by Josh Hill
Move parts through welding stations more efficiently
Most fabricators experience a common problem with the amount of time it takes to move parts through their welding stations: material handling time to reposition parts for welding on all sides. As the parts get heavier, this problem can get worse as welders wait in line for crane availability. There are several options for modifying the welding fixture itself to help alleviate these bottlenecks.
1) Position the part away from the work surface
For simple parts, raising the material 1 in. (25.4 mm) above the work surface can provide enough space for the welder to access both sides of corners and other joints. Setting up the fixture to allow corners to “hang out” in space away from the work surface provides 360° access for welding. For either of these methods to be useful, the setup time for the fixture has to be less than the time it would take to simply flip the part over and weld the other side.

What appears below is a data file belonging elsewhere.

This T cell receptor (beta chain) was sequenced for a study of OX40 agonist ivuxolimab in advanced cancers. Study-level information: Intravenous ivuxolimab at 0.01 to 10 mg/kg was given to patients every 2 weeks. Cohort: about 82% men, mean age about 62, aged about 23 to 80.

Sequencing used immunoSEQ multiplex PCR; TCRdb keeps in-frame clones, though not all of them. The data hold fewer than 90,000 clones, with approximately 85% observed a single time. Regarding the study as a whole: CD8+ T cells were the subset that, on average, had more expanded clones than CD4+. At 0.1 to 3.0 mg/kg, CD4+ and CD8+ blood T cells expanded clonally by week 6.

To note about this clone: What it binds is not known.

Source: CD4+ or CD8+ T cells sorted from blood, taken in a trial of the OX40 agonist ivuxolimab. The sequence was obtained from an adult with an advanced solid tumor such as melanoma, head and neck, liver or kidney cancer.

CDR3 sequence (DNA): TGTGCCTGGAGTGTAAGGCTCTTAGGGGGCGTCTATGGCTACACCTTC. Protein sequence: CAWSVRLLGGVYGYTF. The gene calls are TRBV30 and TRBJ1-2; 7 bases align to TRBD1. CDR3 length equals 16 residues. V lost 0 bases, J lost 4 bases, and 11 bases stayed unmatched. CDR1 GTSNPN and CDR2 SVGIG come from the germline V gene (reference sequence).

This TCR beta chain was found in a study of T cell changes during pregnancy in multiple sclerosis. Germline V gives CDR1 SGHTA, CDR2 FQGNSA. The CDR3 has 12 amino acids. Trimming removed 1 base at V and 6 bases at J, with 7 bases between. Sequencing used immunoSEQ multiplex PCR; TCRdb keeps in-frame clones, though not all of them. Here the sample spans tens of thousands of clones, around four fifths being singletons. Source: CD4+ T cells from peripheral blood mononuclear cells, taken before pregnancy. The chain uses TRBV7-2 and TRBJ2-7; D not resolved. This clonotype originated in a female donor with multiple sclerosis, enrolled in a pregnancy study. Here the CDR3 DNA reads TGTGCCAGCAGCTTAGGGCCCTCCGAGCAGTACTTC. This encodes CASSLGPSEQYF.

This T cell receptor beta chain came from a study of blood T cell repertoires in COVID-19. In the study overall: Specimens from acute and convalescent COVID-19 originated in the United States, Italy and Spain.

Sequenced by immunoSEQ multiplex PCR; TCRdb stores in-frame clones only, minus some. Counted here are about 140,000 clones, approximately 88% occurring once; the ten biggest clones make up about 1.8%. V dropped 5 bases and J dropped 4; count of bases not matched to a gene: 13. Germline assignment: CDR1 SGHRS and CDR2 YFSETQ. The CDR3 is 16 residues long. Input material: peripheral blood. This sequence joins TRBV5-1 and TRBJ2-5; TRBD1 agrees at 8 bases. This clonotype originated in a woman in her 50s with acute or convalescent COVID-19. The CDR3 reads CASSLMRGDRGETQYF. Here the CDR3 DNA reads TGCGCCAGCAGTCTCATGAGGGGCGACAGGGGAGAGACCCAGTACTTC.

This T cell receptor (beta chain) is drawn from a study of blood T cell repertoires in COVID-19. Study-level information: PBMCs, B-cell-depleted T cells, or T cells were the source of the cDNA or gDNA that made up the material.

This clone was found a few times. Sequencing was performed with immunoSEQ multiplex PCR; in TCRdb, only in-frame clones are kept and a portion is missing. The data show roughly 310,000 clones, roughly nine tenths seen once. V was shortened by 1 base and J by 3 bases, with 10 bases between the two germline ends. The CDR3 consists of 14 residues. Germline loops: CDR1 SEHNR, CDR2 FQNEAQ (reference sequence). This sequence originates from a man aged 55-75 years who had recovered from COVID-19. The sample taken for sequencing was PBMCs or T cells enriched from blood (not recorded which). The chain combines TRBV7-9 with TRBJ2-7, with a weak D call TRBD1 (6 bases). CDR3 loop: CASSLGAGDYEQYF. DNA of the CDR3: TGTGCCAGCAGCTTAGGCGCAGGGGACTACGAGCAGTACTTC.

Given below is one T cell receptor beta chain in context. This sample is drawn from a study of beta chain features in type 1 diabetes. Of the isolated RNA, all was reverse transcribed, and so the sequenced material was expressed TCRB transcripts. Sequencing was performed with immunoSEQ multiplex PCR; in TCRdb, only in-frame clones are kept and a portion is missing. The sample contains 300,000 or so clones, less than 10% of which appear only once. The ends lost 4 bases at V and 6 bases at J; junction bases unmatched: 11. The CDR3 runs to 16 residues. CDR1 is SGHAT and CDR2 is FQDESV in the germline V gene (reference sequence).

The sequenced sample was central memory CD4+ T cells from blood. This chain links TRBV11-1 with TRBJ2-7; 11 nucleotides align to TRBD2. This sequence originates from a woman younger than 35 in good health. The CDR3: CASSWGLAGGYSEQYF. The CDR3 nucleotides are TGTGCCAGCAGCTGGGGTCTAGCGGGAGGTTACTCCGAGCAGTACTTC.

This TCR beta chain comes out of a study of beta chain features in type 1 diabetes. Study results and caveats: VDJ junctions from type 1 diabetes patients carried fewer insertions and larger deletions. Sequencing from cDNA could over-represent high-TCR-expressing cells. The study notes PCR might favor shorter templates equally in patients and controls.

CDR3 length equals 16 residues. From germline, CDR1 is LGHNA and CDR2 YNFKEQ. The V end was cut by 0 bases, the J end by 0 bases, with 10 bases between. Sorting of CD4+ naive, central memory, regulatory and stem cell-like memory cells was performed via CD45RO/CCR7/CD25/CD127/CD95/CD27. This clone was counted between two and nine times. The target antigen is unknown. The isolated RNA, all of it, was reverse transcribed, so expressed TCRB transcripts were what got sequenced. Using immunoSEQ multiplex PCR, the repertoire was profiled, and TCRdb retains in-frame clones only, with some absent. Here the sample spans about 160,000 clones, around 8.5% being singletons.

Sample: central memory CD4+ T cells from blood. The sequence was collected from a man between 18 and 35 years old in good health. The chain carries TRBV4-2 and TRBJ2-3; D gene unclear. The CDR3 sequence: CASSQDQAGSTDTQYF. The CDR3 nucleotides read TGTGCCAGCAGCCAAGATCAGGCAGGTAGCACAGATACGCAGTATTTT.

2) Use a manual positioner
For more complex parts, raising the material may not be enough to allow for access to all of the weld joints. A manual rollover solution may be considered for parts that are up to 1,000 lb (454 kg). Most manual positioners consist of a headstock and tailstock frame with bearing assemblies to allow for rotation. There should also be a locking mechanism so the part can be rotated to each position and locked in place for welding. One feature often overlooked in manual positioners is the ability to compensate for CG (centre of gravity) for the different parts that will be welded. Depending on the part being welded, you can use a single spine or picture frame base between the headstock and tailstock to provide a mounting surface.
3) Don’t forget the tooling
Tooling will be needed to locate and clamp the loose pieces in position. A good fixturing system makes it very quick and easy to reposition parts away from the table or work surface. If you are planning to use a manual positioner, a universal spine in between the headstock and tailstock will allow for infinite setups for different parts that can be changed over quickly. SMT
Josh Hill is an application engineer at Bluco Corp., Aurora, IL.